Parramatta starts hiring to lure developers from City of Sydney and wrest CBD crown

Image: City of Parramatta.

The City of Sydney’s historic status as the state’s central business hub is once more under direct challenge from the metropolis’ West.

The literally up-and-coming geographic and commercial centre of the City of Parramatta has publicly revealed it is hunting for a new Director of Property Development to help spearhead a $2 billion bid to shift the centre commercial activity away from Sydney’s increasing crowded coastline and closer to where the bulk of the city’s population live.

The big push by Parramatta to attract investors for big new commercial and residential property projects comes as crowding and a shortage of stock push up prices and the relative difficulty in getting new projects up in the CBD.

Successive state governments have for decades lauded the potential for Parramatta to be Sydney’s real commercial centre; however property investors and big developers have historically chased opportunities closer to the 2000 postcode as sizeable tracts of once industrial land were opened up.

A real issue for prospective commercial property buyers and lessees is that the seemingly insatiable demand for inner-city apartments is now putting unprecedented pressure on developers to rebuild or convert existing offices – especially those with views – into residential blocks that offer a higher return.

The City of Sydney has similarly made no secret of its ambitions to create a living downtown metropolis where people live, eat and work as opposed to an office dominated precinct that shuts after 6pm.

At the same time, Sydney’s notorious traffic congestion and chronically over-crowded public transport system is making it progressively harder and slower for workers to commute from the West, prompting employers to scout for tenancies closer to where people live.

A key example is the New South Wales Police Force that relocated its administrative headquarters to Parramatta from College Street in the city, allowing the building with water vies overlooking Hyde Park to be redeveloped into luxury apartments that sold for well over $1 million a piece.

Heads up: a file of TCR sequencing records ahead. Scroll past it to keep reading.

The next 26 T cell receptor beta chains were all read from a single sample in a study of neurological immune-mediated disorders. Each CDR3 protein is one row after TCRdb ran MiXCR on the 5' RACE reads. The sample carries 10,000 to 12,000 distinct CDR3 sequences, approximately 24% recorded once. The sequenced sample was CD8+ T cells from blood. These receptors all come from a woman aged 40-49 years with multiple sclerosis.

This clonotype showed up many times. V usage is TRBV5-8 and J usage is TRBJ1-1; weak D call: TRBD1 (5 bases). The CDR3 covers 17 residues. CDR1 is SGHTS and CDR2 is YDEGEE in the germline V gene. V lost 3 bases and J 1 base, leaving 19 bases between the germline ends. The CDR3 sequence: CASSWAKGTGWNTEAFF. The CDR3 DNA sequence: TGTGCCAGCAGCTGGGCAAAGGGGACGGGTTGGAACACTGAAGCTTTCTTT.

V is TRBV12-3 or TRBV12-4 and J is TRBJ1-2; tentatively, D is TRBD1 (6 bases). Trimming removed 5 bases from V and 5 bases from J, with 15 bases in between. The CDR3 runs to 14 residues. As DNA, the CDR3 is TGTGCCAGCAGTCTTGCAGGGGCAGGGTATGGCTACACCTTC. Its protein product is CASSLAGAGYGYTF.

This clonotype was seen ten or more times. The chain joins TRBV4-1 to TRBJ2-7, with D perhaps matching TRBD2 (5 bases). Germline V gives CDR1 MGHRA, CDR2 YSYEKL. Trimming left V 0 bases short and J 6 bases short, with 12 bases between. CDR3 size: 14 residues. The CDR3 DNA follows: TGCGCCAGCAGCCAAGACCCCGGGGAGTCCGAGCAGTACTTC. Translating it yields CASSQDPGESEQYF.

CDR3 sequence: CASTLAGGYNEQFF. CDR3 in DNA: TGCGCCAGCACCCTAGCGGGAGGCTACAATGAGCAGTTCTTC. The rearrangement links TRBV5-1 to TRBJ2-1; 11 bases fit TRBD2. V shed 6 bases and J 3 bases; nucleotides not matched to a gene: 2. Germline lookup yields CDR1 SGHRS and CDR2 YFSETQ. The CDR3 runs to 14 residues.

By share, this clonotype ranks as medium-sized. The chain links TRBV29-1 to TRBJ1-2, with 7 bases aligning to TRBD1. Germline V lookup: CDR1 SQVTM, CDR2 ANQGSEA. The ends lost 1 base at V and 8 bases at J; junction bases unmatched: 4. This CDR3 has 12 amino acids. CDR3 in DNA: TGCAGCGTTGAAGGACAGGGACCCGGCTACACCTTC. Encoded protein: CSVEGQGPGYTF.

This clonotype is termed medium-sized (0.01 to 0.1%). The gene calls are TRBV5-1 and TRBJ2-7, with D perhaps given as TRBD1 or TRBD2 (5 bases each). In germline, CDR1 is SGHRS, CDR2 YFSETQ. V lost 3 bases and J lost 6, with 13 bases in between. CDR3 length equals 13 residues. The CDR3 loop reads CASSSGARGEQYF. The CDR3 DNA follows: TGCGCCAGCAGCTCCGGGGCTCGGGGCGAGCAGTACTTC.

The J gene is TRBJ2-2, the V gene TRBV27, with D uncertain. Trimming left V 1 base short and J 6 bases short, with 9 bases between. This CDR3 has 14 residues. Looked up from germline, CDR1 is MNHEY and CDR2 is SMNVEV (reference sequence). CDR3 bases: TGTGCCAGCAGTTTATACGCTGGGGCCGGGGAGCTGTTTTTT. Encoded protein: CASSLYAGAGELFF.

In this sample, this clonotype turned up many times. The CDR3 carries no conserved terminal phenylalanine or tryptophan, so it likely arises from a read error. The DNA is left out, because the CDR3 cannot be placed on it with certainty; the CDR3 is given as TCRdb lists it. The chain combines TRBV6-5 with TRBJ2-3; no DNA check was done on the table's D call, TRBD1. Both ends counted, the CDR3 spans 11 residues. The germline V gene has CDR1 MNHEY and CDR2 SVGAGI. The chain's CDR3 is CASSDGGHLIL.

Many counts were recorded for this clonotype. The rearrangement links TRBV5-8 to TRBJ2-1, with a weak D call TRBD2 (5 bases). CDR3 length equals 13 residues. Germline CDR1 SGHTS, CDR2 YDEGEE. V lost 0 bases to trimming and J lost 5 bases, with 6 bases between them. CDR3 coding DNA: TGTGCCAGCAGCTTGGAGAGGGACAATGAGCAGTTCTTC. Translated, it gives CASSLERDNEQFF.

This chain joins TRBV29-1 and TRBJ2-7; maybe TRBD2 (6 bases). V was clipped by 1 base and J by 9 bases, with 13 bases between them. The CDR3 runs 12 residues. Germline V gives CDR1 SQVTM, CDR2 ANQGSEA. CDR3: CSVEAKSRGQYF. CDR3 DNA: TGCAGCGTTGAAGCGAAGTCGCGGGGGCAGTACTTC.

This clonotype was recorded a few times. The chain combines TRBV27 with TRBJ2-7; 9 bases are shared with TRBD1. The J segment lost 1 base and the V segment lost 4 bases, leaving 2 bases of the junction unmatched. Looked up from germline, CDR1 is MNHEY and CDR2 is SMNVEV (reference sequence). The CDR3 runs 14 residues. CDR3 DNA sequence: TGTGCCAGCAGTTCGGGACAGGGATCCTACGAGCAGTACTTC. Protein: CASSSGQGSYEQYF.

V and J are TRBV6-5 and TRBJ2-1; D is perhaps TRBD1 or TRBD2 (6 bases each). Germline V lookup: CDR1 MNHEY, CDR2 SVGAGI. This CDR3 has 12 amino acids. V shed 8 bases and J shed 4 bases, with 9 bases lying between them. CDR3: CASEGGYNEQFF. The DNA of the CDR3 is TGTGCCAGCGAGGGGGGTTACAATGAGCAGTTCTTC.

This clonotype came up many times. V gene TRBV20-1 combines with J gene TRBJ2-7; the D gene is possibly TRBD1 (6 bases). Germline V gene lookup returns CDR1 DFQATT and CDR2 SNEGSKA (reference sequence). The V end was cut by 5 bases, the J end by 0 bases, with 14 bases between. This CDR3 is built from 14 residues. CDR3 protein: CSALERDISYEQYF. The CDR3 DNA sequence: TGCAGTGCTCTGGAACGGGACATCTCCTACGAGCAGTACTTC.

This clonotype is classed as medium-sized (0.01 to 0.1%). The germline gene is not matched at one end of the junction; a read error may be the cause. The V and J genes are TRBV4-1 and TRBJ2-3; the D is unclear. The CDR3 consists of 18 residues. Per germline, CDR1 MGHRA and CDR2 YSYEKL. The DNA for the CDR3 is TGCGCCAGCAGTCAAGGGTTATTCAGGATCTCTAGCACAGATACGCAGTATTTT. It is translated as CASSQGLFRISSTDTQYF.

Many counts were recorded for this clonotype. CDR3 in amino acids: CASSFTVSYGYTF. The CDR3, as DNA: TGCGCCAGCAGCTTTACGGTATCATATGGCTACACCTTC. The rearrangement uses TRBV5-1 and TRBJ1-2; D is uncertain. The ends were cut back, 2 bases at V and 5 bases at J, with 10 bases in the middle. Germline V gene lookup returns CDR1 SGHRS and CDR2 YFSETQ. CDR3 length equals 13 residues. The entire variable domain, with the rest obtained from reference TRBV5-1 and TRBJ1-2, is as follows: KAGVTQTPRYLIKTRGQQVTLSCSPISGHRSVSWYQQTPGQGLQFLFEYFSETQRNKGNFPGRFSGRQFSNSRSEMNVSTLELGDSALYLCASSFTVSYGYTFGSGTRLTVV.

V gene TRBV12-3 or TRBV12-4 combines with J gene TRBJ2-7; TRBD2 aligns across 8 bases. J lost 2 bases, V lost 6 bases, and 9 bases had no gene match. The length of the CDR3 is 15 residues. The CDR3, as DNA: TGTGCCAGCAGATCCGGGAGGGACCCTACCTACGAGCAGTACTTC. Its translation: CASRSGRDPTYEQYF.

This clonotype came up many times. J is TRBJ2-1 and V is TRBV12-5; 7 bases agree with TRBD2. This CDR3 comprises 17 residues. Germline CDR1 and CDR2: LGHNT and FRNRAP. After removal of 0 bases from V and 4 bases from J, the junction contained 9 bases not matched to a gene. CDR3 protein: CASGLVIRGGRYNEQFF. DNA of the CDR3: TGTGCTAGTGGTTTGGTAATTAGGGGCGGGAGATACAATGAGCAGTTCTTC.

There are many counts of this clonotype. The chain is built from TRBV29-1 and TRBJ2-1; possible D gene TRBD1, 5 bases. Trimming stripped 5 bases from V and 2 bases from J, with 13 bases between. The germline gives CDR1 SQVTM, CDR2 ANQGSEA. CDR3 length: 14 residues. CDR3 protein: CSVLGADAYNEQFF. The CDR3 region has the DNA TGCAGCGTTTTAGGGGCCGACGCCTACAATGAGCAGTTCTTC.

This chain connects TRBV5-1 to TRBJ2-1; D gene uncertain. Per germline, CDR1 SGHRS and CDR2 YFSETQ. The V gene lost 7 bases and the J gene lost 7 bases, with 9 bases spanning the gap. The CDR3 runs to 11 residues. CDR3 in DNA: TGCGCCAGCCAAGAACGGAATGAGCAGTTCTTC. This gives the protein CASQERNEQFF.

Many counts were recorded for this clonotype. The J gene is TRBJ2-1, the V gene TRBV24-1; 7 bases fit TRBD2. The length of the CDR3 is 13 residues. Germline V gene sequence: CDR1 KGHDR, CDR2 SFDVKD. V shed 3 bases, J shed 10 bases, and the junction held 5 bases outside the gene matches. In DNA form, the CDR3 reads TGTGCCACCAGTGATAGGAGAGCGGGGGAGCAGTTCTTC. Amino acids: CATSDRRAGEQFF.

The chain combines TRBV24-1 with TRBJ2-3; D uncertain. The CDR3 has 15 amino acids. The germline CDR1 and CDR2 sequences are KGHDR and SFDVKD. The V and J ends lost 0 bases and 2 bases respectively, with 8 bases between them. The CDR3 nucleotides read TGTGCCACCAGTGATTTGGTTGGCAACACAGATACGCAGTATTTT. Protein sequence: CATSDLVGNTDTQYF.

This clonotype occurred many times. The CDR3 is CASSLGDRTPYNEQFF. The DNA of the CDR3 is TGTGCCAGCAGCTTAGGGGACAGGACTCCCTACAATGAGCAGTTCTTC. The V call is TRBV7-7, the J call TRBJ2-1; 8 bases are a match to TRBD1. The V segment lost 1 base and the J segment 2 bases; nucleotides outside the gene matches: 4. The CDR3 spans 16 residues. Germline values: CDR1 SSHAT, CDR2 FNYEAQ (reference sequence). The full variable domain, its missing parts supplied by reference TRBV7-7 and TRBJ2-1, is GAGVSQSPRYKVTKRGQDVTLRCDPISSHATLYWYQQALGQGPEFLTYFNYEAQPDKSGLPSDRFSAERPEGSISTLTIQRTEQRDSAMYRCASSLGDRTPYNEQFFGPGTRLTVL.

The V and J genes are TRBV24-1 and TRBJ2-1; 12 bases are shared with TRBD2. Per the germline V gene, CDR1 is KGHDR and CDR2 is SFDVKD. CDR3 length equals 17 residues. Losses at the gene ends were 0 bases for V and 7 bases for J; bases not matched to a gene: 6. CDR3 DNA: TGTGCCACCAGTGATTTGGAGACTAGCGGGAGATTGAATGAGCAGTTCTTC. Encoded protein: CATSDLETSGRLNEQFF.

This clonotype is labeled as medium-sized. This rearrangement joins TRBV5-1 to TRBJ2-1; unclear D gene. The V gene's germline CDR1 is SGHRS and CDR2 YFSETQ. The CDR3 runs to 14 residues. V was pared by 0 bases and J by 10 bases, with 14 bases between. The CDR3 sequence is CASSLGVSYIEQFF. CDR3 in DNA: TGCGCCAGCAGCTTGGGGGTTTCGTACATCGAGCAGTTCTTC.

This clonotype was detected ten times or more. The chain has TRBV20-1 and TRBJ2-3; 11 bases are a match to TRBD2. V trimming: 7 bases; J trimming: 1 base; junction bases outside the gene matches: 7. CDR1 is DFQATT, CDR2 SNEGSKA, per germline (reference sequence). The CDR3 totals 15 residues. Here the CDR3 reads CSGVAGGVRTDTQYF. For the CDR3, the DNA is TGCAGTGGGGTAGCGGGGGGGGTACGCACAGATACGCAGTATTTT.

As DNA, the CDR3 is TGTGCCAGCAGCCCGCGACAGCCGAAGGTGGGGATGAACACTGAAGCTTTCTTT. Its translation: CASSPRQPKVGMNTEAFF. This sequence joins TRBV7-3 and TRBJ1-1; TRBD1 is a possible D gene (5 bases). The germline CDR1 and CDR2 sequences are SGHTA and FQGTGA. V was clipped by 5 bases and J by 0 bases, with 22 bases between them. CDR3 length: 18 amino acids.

As the push by the O’Farrell government to turf entire government departments and state corporations from increasingly valuable CBD real estate continues, interest from big commercial property investors like GPT is steadily increasing.

“Parramatta City Council is embarking on one of the largest public infrastructure and community renewal projects in NSW with a portfolio valued at around $2 billion,” the local government stated in its casting call for a director of property development, adding that the role “will play a pivotal role for all phases of project development and management.”

One big project Parramatta City Council wants put the state government’s approval of is a proposed light rail link that links neighbouring suburbs and infrastructure like Westmead Hospital.

The council has been agitating for the government to support the new line, which could be be trunked through existing corridors starting at Westmead and going to Parramatta itself and then onto Eastwood and then to the technology and the business hub of Macquarie Park.

The new line would help cater for cross-suburban train travellers who have been left partially stranded because of the historic focus on trunking heavy rail into the CBD.

Parramatta Lord Mayor Cr John Chedid applauded “confirmation that the State Government is seriously considering the Council’s proposal for a Western Sydney light rail network as a 2015 election commitment.”

“As Lord Mayor, I have been campaigning for this project for several years. Our Council has conducted a detailed feasibility study which shows the project is viable at a total cost of $1.7 billion,” Cr Chedid said.

“The network will link two of the nation’s fastest growing CBDs, Parramatta and Macquarie Park, and also the Hills district, which supplies 60 per cent of Parramatta’s workforce.

“It will address the two main challenges facing Western Sydney: creating jobs and catering for a fast growing population. By 2031, the network will support 180,000 jobs and 50,000 homes.

Randwick Council successfully persuaded the O’Farrell government to push its new CBD and Eastern Suburbs light rail extension out as far as Kensington and the University of New South Wales that are now serviced by buses.

Those light rail services will run on separate corridors originally used for Sydney’s trams that were stopped in 1961.

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